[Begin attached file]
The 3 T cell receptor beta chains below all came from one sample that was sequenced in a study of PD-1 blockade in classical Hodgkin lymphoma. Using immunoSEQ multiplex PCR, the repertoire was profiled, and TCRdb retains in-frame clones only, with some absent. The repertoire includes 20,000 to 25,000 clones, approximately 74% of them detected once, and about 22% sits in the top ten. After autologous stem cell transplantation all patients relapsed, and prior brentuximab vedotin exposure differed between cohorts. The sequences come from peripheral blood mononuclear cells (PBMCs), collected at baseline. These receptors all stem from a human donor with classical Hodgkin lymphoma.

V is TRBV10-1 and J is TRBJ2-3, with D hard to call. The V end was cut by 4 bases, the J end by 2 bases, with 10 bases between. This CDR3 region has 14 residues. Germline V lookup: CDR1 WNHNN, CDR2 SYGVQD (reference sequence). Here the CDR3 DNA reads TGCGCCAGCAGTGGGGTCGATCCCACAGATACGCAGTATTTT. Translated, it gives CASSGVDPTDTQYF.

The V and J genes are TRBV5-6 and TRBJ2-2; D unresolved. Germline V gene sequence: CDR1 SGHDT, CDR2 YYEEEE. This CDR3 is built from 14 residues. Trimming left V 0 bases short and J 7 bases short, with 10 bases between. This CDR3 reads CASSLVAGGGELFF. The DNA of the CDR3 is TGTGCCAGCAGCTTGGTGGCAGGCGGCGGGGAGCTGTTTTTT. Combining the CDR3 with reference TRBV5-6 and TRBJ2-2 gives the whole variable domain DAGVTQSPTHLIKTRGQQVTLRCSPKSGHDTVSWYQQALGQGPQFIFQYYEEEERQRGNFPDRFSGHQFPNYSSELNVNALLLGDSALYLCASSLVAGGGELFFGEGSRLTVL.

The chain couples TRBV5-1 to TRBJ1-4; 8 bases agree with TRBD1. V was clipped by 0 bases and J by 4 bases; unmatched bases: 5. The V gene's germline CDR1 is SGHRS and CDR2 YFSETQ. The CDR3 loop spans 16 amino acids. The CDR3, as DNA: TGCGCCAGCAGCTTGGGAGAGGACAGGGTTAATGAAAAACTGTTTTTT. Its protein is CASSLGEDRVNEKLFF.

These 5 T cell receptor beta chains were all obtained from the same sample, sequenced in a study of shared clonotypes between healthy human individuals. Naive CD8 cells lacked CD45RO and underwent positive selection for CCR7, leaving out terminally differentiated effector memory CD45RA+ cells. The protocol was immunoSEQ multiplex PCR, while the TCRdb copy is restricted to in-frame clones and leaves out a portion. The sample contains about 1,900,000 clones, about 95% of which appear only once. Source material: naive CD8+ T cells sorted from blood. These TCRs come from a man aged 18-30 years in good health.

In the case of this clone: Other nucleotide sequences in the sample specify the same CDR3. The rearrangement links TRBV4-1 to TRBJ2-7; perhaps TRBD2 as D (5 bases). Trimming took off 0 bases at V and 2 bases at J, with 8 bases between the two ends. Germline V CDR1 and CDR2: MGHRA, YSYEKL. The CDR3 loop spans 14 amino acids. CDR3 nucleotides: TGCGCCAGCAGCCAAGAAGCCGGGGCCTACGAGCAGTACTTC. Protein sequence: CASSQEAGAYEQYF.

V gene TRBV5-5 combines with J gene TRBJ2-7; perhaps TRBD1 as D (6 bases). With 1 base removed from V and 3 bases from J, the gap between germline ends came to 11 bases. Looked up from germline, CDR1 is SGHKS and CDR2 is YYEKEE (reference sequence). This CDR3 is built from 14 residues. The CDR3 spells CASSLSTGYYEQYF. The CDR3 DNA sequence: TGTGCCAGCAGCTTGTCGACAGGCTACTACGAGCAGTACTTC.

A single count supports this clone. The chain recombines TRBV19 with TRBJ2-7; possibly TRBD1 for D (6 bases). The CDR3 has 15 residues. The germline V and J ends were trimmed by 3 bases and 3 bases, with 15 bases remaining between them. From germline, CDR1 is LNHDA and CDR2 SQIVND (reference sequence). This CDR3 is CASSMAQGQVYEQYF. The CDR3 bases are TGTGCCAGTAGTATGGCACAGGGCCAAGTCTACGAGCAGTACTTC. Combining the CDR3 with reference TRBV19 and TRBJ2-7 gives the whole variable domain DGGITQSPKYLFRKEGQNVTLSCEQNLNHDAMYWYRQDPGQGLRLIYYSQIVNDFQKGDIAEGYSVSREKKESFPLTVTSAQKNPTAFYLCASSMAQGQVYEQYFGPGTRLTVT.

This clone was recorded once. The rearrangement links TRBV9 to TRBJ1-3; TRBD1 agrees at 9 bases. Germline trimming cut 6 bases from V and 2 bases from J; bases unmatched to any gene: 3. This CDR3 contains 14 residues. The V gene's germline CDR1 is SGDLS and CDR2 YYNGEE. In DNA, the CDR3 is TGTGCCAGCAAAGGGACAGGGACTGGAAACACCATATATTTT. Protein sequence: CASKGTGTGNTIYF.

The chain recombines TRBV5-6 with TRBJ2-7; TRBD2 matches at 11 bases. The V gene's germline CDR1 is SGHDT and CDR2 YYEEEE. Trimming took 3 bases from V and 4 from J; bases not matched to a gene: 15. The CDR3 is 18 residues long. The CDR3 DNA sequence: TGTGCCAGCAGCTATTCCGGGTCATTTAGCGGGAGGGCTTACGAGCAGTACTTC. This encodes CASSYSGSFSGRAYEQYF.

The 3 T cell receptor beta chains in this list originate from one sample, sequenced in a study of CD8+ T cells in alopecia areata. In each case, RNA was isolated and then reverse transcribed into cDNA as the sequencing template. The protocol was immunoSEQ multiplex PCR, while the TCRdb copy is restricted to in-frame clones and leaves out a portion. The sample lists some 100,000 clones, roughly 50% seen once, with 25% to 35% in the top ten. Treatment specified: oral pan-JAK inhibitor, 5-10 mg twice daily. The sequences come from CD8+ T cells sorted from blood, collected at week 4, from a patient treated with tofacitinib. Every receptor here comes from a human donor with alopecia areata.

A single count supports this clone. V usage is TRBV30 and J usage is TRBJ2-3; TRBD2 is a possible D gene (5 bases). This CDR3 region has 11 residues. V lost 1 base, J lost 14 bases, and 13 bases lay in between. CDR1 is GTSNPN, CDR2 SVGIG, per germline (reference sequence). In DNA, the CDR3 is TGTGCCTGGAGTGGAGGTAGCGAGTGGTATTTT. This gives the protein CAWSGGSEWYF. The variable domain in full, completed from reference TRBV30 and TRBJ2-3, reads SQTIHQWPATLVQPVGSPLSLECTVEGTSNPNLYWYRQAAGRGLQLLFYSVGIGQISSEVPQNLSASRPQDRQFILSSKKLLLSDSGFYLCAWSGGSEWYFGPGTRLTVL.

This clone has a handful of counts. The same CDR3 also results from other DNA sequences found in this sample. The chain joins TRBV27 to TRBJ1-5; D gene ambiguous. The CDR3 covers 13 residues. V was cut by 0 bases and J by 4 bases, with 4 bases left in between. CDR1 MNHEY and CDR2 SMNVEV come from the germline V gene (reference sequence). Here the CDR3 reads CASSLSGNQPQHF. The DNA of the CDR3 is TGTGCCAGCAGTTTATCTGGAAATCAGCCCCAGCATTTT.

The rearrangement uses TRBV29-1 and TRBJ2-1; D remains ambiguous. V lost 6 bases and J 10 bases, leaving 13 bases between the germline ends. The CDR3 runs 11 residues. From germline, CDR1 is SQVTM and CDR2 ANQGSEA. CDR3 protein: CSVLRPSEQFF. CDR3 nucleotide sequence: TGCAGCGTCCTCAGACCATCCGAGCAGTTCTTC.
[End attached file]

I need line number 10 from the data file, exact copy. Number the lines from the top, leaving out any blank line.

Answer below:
The chain recombines TRBV5-6 with TRBJ2-7; TRBD2 matches at 11 bases. The V gene's germline CDR1 is SGHDT and CDR2 YYEEEE. Trimming took 3 bases from V and 4 from J; bases not matched to a gene: 15. The CDR3 is 18 residues long. The CDR3 DNA sequence: TGTGCCAGCAGCTATTCCGGGTCATTTAGCGGGAGGGCTTACGAGCAGTACTTC. This encodes CASSYSGSFSGRAYEQYF.